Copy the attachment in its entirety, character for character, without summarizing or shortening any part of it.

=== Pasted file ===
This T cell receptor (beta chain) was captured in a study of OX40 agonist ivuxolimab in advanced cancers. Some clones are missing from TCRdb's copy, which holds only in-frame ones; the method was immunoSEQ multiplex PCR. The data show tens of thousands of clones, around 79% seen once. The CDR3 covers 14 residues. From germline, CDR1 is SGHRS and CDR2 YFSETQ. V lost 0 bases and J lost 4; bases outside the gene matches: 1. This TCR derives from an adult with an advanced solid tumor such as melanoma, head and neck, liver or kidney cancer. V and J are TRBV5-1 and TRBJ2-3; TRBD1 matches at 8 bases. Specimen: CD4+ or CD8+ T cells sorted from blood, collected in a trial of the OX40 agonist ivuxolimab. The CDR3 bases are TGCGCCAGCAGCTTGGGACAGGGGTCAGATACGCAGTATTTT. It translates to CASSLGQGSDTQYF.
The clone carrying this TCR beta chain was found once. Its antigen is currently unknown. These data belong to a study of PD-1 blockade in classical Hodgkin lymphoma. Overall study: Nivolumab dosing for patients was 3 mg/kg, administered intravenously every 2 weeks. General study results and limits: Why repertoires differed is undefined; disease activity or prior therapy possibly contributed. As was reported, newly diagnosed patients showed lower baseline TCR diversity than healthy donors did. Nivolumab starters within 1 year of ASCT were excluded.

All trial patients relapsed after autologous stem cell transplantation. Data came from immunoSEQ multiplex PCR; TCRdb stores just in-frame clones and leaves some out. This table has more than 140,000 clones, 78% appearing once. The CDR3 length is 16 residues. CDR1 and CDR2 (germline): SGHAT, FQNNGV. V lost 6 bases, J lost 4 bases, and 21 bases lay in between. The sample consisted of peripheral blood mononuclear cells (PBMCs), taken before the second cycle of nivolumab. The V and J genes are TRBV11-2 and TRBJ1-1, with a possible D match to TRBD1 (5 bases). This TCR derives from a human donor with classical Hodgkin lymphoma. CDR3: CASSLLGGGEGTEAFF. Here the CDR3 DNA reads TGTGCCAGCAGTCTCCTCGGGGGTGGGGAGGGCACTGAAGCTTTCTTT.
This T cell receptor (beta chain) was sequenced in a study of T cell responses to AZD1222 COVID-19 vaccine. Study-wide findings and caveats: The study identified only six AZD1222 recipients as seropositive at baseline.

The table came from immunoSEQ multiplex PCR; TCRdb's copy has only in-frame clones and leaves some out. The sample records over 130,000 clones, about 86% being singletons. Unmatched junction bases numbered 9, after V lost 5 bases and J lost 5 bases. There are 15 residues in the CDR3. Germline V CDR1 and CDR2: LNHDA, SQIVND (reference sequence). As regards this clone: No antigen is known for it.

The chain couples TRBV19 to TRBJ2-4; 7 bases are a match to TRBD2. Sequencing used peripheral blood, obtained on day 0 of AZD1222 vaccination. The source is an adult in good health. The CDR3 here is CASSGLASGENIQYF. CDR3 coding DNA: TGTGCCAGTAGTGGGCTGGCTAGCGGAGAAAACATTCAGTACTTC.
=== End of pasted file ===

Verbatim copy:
This T cell receptor (beta chain) was captured in a study of OX40 agonist ivuxolimab in advanced cancers. Some clones are missing from TCRdb's copy, which holds only in-frame ones; the method was immunoSEQ multiplex PCR. The data show tens of thousands of clones, around 79% seen once. The CDR3 covers 14 residues. From germline, CDR1 is SGHRS and CDR2 YFSETQ. V lost 0 bases and J lost 4; bases outside the gene matches: 1. This TCR derives from an adult with an advanced solid tumor such as melanoma, head and neck, liver or kidney cancer. V and J are TRBV5-1 and TRBJ2-3; TRBD1 matches at 8 bases. Specimen: CD4+ or CD8+ T cells sorted from blood, collected in a trial of the OX40 agonist ivuxolimab. The CDR3 bases are TGCGCCAGCAGCTTGGGACAGGGGTCAGATACGCAGTATTTT. It translates to CASSLGQGSDTQYF.
The clone carrying this TCR beta chain was found once. Its antigen is currently unknown. These data belong to a study of PD-1 blockade in classical Hodgkin lymphoma. Overall study: Nivolumab dosing for patients was 3 mg/kg, administered intravenously every 2 weeks. General study results and limits: Why repertoires differed is undefined; disease activity or prior therapy possibly contributed. As was reported, newly diagnosed patients showed lower baseline TCR diversity than healthy donors did. Nivolumab starters within 1 year of ASCT were excluded.

All trial patients relapsed after autologous stem cell transplantation. Data came from immunoSEQ multiplex PCR; TCRdb stores just in-frame clones and leaves some out. This table has more than 140,000 clones, 78% appearing once. The CDR3 length is 16 residues. CDR1 and CDR2 (germline): SGHAT, FQNNGV. V lost 6 bases, J lost 4 bases, and 21 bases lay in between. The sample consisted of peripheral blood mononuclear cells (PBMCs), taken before the second cycle of nivolumab. The V and J genes are TRBV11-2 and TRBJ1-1, with a possible D match to TRBD1 (5 bases). This TCR derives from a human donor with classical Hodgkin lymphoma. CDR3: CASSLLGGGEGTEAFF. Here the CDR3 DNA reads TGTGCCAGCAGTCTCCTCGGGGGTGGGGAGGGCACTGAAGCTTTCTTT.
This T cell receptor (beta chain) was sequenced in a study of T cell responses to AZD1222 COVID-19 vaccine. Study-wide findings and caveats: The study identified only six AZD1222 recipients as seropositive at baseline.

The table came from immunoSEQ multiplex PCR; TCRdb's copy has only in-frame clones and leaves some out. The sample records over 130,000 clones, about 86% being singletons. Unmatched junction bases numbered 9, after V lost 5 bases and J lost 5 bases. There are 15 residues in the CDR3. Germline V CDR1 and CDR2: LNHDA, SQIVND (reference sequence). As regards this clone: No antigen is known for it.

The chain couples TRBV19 to TRBJ2-4; 7 bases are a match to TRBD2. Sequencing used peripheral blood, obtained on day 0 of AZD1222 vaccination. The source is an adult in good health. The CDR3 here is CASSGLASGENIQYF. CDR3 coding DNA: TGTGCCAGTAGTGGGCTGGCTAGCGGAGAAAACATTCAGTACTTC.